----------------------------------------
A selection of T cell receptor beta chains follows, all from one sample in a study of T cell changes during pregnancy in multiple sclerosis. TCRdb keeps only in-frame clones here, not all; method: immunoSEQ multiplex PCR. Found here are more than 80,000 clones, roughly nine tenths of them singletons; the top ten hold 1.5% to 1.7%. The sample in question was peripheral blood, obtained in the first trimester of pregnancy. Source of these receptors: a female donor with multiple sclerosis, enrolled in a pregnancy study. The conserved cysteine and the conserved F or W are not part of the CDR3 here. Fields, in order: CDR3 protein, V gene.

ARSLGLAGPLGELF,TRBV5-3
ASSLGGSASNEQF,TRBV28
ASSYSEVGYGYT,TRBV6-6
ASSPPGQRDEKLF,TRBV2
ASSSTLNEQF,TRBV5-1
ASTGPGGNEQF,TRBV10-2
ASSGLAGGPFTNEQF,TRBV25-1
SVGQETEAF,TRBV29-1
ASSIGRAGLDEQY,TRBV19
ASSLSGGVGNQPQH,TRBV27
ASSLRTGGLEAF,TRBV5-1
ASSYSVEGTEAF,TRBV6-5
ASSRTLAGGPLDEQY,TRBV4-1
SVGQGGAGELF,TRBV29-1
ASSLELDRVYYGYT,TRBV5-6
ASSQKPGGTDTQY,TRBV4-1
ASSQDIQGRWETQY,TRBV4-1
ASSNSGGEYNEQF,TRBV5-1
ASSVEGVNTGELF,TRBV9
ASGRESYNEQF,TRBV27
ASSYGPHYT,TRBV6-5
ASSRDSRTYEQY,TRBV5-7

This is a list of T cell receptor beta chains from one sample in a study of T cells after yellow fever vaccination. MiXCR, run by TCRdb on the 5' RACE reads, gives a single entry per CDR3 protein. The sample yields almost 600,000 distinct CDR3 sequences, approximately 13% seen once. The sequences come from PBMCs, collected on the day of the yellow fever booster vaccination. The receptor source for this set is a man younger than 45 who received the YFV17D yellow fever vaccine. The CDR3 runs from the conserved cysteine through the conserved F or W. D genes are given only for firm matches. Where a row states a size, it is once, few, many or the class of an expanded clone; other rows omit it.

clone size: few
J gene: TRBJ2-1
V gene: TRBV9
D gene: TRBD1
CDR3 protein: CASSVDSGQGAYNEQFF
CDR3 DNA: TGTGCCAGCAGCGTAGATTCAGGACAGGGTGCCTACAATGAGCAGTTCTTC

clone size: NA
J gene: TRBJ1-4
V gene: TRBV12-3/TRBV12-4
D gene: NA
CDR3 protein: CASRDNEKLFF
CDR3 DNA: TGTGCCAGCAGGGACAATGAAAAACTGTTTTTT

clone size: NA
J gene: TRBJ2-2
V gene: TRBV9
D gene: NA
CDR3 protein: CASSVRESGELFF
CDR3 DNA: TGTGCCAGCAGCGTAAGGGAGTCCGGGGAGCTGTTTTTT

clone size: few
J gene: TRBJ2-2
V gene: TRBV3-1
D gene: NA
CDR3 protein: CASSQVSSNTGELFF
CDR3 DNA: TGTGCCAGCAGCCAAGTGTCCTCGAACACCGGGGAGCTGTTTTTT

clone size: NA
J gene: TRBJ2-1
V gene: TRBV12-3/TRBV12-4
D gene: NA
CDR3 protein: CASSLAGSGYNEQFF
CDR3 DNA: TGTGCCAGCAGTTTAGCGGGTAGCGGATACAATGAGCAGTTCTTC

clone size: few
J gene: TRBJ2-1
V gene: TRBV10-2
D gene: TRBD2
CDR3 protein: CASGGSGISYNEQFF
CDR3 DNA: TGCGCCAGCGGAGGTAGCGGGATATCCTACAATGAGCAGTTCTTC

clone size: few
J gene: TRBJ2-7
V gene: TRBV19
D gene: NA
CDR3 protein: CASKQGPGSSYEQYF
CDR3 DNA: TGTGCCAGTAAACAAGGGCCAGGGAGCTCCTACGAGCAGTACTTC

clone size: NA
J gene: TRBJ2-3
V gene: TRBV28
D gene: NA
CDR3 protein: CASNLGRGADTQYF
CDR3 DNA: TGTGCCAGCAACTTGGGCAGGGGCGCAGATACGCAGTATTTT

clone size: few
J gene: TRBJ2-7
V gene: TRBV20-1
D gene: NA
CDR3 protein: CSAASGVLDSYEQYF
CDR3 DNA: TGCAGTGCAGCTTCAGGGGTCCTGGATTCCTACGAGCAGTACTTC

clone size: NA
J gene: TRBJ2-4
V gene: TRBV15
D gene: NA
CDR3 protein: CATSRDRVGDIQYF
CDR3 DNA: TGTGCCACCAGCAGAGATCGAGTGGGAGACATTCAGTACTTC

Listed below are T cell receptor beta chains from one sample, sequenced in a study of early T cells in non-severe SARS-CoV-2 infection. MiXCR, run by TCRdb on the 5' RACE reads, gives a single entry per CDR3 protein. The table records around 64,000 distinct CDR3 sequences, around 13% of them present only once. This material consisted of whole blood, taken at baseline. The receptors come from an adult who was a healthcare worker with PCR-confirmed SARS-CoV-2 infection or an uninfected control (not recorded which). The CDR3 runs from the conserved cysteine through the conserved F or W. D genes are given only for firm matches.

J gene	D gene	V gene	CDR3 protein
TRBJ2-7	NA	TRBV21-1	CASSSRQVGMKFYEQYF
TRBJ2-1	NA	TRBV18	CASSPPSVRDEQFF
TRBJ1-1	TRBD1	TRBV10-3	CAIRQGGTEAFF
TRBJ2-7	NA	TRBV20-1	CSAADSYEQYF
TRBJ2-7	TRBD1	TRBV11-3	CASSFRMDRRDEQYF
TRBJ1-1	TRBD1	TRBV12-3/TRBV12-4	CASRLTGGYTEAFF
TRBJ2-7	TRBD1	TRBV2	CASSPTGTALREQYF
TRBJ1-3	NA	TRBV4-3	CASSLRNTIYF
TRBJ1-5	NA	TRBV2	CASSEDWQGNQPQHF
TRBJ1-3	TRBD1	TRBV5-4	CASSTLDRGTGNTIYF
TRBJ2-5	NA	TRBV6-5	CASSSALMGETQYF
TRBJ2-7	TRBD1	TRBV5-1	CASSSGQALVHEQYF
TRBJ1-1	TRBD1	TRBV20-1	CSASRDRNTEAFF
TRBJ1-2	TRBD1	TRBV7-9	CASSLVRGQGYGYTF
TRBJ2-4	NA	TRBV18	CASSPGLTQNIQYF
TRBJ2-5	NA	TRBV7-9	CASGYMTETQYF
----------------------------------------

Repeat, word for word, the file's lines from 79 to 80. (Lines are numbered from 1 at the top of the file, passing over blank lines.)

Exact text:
clone size: NA
J gene: TRBJ2-4